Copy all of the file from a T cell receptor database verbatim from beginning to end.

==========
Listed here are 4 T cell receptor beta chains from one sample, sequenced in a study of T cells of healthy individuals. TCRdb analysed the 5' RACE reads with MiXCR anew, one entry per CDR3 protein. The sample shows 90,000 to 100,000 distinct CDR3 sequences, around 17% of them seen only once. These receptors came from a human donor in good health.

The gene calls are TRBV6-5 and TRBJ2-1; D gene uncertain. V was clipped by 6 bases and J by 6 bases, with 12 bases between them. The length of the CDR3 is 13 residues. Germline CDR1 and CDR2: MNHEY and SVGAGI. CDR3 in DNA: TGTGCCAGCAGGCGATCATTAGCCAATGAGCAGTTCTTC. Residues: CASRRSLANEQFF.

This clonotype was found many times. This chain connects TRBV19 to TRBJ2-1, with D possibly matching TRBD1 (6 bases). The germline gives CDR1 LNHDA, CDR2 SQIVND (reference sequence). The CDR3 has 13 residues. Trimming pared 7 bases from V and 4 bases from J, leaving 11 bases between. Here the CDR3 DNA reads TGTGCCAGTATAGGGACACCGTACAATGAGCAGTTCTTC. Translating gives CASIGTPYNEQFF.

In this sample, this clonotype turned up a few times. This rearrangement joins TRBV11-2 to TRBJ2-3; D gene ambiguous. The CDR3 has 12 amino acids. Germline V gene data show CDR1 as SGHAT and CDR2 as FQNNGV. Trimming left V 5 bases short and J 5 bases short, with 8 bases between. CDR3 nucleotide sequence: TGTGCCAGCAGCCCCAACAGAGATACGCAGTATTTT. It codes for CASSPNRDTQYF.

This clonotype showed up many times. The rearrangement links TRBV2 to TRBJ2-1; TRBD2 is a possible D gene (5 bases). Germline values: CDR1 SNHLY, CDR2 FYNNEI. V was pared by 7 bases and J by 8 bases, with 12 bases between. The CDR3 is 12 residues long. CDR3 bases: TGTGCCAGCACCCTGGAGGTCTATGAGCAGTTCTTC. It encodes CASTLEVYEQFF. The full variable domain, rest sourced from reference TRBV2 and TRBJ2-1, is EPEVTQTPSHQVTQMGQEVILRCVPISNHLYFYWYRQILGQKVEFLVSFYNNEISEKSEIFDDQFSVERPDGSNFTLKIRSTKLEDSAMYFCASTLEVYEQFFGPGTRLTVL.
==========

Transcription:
Listed here are 4 T cell receptor beta chains from one sample, sequenced in a study of T cells of healthy individuals. TCRdb analysed the 5' RACE reads with MiXCR anew, one entry per CDR3 protein. The sample shows 90,000 to 100,000 distinct CDR3 sequences, around 17% of them seen only once. These receptors came from a human donor in good health.

The gene calls are TRBV6-5 and TRBJ2-1; D gene uncertain. V was clipped by 6 bases and J by 6 bases, with 12 bases between them. The length of the CDR3 is 13 residues. Germline CDR1 and CDR2: MNHEY and SVGAGI. CDR3 in DNA: TGTGCCAGCAGGCGATCATTAGCCAATGAGCAGTTCTTC. Residues: CASRRSLANEQFF.

This clonotype was found many times. This chain connects TRBV19 to TRBJ2-1, with D possibly matching TRBD1 (6 bases). The germline gives CDR1 LNHDA, CDR2 SQIVND (reference sequence). The CDR3 has 13 residues. Trimming pared 7 bases from V and 4 bases from J, leaving 11 bases between. Here the CDR3 DNA reads TGTGCCAGTATAGGGACACCGTACAATGAGCAGTTCTTC. Translating gives CASIGTPYNEQFF.

In this sample, this clonotype turned up a few times. This rearrangement joins TRBV11-2 to TRBJ2-3; D gene ambiguous. The CDR3 has 12 amino acids. Germline V gene data show CDR1 as SGHAT and CDR2 as FQNNGV. Trimming left V 5 bases short and J 5 bases short, with 8 bases between. CDR3 nucleotide sequence: TGTGCCAGCAGCCCCAACAGAGATACGCAGTATTTT. It codes for CASSPNRDTQYF.

This clonotype showed up many times. The rearrangement links TRBV2 to TRBJ2-1; TRBD2 is a possible D gene (5 bases). Germline values: CDR1 SNHLY, CDR2 FYNNEI. V was pared by 7 bases and J by 8 bases, with 12 bases between. The CDR3 is 12 residues long. CDR3 bases: TGTGCCAGCACCCTGGAGGTCTATGAGCAGTTCTTC. It encodes CASTLEVYEQFF. The full variable domain, rest sourced from reference TRBV2 and TRBJ2-1, is EPEVTQTPSHQVTQMGQEVILRCVPISNHLYFYWYRQILGQKVEFLVSFYNNEISEKSEIFDDQFSVERPDGSNFTLKIRSTKLEDSAMYFCASTLEVYEQFFGPGTRLTVL.